You might have noticed that both of this battle’s contestants have been reviewed before. There is no Howard the Human #2. There is no Secret Wars Secret Love #2. They are both one-shots–the one-night stands of the Battleworld universe. And yet here they are again, trying to get a taste of their own sloppy seconds. Don’t you know you look pathetic, Howard the Human? Don’t you know you look weak, Secret Wars Secret Love? If you want to see us again you grab our number and text us, “hey last night was fun [winky emoji]. Let’s grab coffee sometime.” You don’t come stumbling back the next night, knocking on our door in the same clothes we last saw you in. Have some self-respect.


like, is that the only outfit you own?


If I could have you both lose, I would. Look at you, Howard the Human. Your entire personality is that your dad was a comic book where Howard was a Duck, so you’re just a comic book where he’s a Human. That’s not a personality, Howard the Human. That’s just a list of things you’re not because your dad scares you. Being a well-rounded comic book takes more than that. When your own children are parading around as Ducks lost in a human world, with their every move telling you “I’m NOT LIKE YOU DAD” you’ll see that you’ve made the same mistakes as your father.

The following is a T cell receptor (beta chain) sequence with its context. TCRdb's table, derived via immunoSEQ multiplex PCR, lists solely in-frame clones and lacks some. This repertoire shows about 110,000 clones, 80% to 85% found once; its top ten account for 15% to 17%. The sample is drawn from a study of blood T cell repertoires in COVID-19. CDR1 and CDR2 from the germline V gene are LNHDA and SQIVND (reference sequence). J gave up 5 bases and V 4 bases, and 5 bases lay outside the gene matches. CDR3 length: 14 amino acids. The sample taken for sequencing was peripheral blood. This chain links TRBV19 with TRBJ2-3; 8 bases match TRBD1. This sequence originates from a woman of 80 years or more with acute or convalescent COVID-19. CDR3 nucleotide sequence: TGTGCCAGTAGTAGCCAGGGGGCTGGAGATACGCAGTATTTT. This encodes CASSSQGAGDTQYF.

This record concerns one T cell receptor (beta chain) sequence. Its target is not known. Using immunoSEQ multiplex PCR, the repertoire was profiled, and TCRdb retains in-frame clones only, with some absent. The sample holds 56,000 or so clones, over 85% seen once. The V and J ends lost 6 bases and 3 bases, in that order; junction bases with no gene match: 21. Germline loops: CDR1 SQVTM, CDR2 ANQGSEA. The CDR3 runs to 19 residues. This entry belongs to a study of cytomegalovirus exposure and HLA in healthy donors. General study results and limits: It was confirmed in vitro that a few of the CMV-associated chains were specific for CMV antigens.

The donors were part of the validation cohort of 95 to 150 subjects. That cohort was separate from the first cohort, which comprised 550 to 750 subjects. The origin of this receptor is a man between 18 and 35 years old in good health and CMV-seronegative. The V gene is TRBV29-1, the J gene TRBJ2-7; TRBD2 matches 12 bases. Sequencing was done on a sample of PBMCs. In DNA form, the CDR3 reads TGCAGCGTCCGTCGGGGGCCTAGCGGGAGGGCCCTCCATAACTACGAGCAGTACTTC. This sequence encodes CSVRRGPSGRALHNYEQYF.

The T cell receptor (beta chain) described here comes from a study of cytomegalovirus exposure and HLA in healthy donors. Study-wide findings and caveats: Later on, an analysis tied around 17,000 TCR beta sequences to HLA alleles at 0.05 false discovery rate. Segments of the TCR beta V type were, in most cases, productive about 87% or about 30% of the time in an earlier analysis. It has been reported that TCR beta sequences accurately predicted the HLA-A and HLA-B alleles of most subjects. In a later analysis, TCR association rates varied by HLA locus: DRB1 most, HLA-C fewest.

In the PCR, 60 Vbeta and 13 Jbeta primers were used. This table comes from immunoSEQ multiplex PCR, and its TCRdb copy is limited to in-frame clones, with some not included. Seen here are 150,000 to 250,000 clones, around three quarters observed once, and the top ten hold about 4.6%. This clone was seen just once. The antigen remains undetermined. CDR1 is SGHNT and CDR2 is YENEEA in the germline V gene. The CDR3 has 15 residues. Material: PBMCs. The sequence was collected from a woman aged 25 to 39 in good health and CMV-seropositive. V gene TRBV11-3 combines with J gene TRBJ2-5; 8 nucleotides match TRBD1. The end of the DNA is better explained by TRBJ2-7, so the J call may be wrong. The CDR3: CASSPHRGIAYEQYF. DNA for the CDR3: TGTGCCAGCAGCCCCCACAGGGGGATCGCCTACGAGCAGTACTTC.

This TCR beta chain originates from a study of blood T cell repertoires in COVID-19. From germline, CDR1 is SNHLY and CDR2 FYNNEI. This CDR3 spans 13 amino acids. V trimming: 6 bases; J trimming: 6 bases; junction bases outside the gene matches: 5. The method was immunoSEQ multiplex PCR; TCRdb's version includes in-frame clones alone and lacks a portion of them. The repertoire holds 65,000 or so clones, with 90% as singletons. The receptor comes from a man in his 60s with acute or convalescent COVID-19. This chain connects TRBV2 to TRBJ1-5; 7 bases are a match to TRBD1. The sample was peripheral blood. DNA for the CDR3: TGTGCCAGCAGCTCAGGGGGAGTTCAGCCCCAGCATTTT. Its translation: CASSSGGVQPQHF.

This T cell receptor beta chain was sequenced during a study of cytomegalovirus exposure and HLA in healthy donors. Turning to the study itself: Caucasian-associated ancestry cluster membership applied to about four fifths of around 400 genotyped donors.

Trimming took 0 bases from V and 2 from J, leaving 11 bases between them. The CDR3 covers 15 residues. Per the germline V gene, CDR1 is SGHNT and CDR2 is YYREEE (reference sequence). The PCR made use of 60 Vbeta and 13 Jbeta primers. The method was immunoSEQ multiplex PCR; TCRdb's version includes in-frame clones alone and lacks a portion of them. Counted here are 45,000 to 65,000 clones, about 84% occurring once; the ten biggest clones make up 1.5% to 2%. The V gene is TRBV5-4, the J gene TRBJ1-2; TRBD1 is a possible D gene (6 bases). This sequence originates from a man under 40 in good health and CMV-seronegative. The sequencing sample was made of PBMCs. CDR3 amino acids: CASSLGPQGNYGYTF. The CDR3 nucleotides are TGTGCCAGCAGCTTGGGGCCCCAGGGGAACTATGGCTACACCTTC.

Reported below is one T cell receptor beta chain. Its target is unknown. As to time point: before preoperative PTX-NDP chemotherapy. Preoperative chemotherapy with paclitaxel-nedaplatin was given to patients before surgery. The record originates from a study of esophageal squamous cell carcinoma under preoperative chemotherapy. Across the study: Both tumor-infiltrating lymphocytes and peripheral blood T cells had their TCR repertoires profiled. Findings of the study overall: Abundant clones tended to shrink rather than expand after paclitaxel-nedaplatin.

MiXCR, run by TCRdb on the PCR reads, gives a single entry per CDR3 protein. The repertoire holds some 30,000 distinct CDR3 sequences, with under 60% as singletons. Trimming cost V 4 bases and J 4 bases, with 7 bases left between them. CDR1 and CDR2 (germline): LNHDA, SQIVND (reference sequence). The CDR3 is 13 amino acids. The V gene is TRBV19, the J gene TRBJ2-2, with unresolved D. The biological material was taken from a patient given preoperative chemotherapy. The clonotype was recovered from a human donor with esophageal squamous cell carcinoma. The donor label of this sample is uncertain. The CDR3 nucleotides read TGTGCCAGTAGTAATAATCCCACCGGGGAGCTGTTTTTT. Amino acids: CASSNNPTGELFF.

I'd rather you be DEAD than a duck!

I’d rather you be DEAD than a duck!

And Secret Wars Secret Love…you cloying fool. True affection comes from within. You won’t get it from blasting us with hackneyed, “Matt Murdoch beats the devil with some help from love” storylines. It has to come naturally. Love cannot be forced. The fact that you see attention as something that can only be taken is why you’ll never hear someone say “I love you” without wondering, “but do they?” If you want true love, become a comic that is worthy of love. Work on yourself. Develop characters that seem multidimensional and stories that move with fervor. I’m disappointed in you, Secret Wars Secret Love.



Howard the Human, I’m going to begrudgingly allow you to pass on. For all your faults, you told one story that had a beginning, middle, and end with a few decent character moments. We’ll always have that. It didn’t end well between us, on account of what an awful comic you are, but there was promise in the beginning. Just be warned–you’re gonna be going against actual series now…that means books that have more than 20 pages to develop a character and tell a story. It won’t be easy. You will probably fail. And when you do, I will not shed a single tear.